Over the years, I’ve covered a lot of bonkers stories and bonkers interviews. I will never label Daniel Day Lewis as “bonkers” or “crazy” or whatever, but it should be said… he is a profoundly strange man. For the most part, it’s a delightful sort of strangeness, in that he’s a true original, an authentic and consummate artist living in a world of oversaturation, fake reality and Twilight Zone politics. Basically, we don’t even deserve DDL. He’s too good for this world. I sat down to read DDL’s W Magazine cover profile, not really expecting anything. But man, he actually TALKED. He’s promoting Phantom Thread, his last movie ever. He announced his retirement shortly after wrapping on Phantom Thread, and he talks a lot about how he just made up his mind that the film would be his last. He also talks about learning how to sew and really learning how to craft a dress. This story is extraordinary:
To become Woodcock, Day-Lewis, who is 60, watched archival footage of fashion shows from the 1940s and ’50s, studied the lives of designers, and most important, learned to sew. He consulted with Cassie Davies-Strodder, then curator of fashion and textiles at the Victoria and Albert Museum, in London. And for many months he apprenticed under Marc Happel, who is head of the costume department at the New York City Ballet, watching intently and then helping to reconstruct the famous Marc Chagall costumes for a production of Firebird. At the end of the ballet season, Day-Lewis decided he needed to build a couture piece from scratch.
“I saw a photograph of a Balenciaga sheath dress that was inspired by a school uniform,” Day-Lewis told me on a chilly day in October….“The Balenciaga dress was very simple,” he continued. “Or at least it looked very simple until I had to figure out a way to make it and then realized, My God, this is incredibly complicated. There is nothing more beautiful in all the arts than something that appears simple. And if you try to do any goddamn thing in your life, you know how impossible it is to achieve that effortless simplicity.”
Unable to borrow the actual dress, which is in the Balenciaga archives in Paris, Day-Lewis made a sketch of it and then, using his wife as a fit model, set to draping heavy gray flannel directly on her tall, narrow frame. “Rebecca was very patient,” Day-Lewis said with a slight smile. “The code that I had to crack was a very particular gusset in the armpit. You couldn’t tell from the photos how the gusset was designed. Marc and I each worked on our version of the gusset and, through trial and error, figured it out.” Day-Lewis lined the dress in silk, in a pinky shade of lilac that would become Woodcock’s signature hue. “Rebecca has worn the dress,” Day-Lewis said proudly. “It’s very pretty.”
Bless him. That kind of level of dedication to research is next-level. It makes me sort of wonder if he has an undiagnosed obsessive-compulsive disorder which is fed by his next-level preparations for his films. Here are more highlights from W:
On The Age of Innocence: “Too English. But Scorsese was a damn good reason to say yes. I had seen Taxi Driver five or six times in the first week that it came out, and I was hoping he’d ask me to do something more like that. Back then, contrary to expectations, I only wanted to tell American stories.”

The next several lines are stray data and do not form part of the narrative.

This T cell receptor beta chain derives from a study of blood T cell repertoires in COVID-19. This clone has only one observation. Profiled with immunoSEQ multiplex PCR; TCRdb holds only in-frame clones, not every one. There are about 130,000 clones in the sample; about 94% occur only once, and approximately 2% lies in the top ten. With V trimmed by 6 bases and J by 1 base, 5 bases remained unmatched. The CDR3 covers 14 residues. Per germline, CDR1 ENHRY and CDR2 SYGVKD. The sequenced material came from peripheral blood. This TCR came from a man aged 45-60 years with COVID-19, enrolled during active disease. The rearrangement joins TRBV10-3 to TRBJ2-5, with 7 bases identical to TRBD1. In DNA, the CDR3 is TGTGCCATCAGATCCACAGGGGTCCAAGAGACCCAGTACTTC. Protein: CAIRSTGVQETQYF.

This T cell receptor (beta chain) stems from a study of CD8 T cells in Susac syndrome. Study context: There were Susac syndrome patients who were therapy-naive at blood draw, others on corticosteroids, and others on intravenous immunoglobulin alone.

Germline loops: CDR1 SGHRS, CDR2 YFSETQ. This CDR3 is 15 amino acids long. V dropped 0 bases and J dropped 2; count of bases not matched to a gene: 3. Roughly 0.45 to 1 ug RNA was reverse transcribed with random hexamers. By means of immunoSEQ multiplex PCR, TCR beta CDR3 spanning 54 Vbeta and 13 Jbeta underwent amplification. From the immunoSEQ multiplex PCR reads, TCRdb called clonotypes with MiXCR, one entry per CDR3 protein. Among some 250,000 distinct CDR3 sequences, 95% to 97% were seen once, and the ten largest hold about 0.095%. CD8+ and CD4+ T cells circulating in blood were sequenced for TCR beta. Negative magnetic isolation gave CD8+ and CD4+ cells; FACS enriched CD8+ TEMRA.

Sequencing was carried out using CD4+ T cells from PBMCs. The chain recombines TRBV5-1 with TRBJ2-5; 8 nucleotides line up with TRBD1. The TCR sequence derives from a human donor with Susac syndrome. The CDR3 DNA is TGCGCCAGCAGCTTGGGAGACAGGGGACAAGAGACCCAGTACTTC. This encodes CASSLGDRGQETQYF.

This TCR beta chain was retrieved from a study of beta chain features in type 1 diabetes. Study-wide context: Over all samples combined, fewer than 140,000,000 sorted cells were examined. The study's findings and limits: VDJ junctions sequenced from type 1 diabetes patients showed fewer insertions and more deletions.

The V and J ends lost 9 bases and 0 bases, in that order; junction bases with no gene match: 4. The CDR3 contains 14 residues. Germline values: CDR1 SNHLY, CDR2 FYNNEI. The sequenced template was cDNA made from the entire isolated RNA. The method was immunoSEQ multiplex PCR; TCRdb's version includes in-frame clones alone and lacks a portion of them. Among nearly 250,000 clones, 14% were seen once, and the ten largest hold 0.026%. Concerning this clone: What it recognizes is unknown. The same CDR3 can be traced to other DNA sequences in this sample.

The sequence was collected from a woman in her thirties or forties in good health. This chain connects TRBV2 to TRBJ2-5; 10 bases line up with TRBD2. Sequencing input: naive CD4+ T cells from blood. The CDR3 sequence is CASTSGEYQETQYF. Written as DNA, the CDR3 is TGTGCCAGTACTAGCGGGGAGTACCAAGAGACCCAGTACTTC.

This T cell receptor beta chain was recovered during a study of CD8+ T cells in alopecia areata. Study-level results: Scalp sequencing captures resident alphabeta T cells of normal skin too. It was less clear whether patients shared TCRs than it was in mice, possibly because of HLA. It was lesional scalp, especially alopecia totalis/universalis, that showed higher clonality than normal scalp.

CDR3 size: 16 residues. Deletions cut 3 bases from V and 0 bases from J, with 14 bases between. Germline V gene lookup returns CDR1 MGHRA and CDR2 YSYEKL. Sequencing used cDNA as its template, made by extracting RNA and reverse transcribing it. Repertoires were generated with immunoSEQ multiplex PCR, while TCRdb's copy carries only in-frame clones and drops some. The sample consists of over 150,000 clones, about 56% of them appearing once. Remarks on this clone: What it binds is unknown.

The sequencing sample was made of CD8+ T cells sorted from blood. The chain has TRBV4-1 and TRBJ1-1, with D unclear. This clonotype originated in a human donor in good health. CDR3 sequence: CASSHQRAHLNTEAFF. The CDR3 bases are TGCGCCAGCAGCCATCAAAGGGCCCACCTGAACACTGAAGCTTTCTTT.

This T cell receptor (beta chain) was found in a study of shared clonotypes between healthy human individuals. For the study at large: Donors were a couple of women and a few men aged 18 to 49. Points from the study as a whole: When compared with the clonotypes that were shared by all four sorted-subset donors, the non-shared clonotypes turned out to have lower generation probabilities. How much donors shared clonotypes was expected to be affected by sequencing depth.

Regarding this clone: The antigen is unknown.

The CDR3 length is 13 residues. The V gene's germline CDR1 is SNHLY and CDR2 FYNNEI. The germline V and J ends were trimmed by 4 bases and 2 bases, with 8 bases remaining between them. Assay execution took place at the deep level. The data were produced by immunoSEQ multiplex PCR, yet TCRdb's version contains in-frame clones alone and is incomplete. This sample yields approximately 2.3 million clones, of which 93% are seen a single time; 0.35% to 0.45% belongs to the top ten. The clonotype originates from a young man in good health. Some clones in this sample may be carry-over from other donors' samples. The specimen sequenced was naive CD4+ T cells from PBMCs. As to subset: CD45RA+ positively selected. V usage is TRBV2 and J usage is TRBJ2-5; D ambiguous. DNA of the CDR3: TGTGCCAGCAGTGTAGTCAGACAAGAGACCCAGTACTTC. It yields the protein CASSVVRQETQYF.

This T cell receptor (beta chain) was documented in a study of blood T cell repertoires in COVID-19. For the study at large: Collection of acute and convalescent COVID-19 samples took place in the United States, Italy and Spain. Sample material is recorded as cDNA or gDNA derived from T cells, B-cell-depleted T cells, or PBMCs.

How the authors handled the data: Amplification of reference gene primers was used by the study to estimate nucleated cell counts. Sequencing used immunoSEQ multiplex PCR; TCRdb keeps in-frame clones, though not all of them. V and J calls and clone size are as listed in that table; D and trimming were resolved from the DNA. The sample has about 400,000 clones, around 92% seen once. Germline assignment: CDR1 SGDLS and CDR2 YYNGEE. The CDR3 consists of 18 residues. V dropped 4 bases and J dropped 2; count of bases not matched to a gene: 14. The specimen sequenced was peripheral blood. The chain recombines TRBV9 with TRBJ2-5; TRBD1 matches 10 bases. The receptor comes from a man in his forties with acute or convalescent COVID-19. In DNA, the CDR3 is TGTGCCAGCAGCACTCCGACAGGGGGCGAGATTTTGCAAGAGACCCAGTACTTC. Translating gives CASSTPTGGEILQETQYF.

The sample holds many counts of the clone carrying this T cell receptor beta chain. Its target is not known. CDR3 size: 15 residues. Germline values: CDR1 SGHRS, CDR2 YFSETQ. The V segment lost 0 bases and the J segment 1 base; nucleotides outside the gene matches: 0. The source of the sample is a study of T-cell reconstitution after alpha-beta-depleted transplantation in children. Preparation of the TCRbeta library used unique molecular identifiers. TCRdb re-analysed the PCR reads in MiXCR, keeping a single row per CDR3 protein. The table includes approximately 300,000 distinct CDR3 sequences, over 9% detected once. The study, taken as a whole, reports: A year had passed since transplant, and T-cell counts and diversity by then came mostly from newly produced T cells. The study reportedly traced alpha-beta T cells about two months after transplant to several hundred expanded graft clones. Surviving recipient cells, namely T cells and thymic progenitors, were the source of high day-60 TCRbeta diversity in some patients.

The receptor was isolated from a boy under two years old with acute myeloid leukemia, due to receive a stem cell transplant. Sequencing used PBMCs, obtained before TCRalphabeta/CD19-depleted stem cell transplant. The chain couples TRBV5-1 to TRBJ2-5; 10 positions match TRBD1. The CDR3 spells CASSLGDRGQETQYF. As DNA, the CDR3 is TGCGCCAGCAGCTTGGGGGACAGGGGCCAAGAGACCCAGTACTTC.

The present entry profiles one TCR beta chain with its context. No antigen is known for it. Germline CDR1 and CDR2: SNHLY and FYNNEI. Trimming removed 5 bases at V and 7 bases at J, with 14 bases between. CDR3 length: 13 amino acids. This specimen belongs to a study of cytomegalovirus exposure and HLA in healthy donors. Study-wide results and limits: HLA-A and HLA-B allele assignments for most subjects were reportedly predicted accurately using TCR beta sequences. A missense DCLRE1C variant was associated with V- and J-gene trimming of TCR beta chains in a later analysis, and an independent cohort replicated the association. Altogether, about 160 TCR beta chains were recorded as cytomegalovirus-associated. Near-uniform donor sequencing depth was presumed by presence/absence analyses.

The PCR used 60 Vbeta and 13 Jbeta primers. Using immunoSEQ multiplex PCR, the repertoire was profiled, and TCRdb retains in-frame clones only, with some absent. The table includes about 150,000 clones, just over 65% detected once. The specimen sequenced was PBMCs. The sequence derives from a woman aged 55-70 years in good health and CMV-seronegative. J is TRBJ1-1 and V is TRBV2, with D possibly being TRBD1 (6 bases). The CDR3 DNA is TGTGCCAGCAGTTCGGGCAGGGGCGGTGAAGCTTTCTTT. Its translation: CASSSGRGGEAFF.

Deciding to do his first “English” film in 32 years: “I don’t know why, but suddenly I had a strong wish to tell an English story. England is deep in me. I’m made of that stuff. For a long time, a film set in England was too close to the world that I’d escaped from—drawing rooms, classic Shakespeare, Downton Abbey did not interest me. But I was fascinated by London after the war. My parents told stories about living through the Blitz, and I felt like I ingested that. I am sentimental about that world. And my dad was very much like Reynolds Woodcock. If a poet is not self-absorbed, what else is he?”
Deciding to quit acting: “Before making the film, I didn’t know I was going to stop acting. I do know that Paul and I laughed a lot before we made the movie. And then we stopped laughing because we were both overwhelmed by a sense of sadness. That took us by surprise: We didn’t realize what we had given birth to. It was hard to live with. And still is.”
The sadness: “I haven’t figured it out. But it’s settled on me, and it’s just there. Not wanting to see the film is connected to the decision I’ve made to stop working as an actor. But it’s not why the sadness came to stay. That happened during the telling of the story, and I don’t really know why…I knew it was uncharacteristic to put out a statement. But I did want to draw a line. I didn’t want to get sucked back into another project. All my life, I’ve mouthed off about how I should stop acting, and I don’t know why it was different this time, but the impulse to quit took root in me, and that became a compulsion. It was something I had to do.”
He seems to push away the interviewer’s attempts to draw out psychological reasons for his retirement, but it struck me that he spent three decades running away from his posh, British, intellectual life and when he returned to it for Phantom Thread, he couldn’t shake it off – he couldn’t shake off his past, his American life, and then he realized that he actually did become a man just like his father. I don’t know. It’s just a theory.
Photos courtesy of Getty, W Magazine.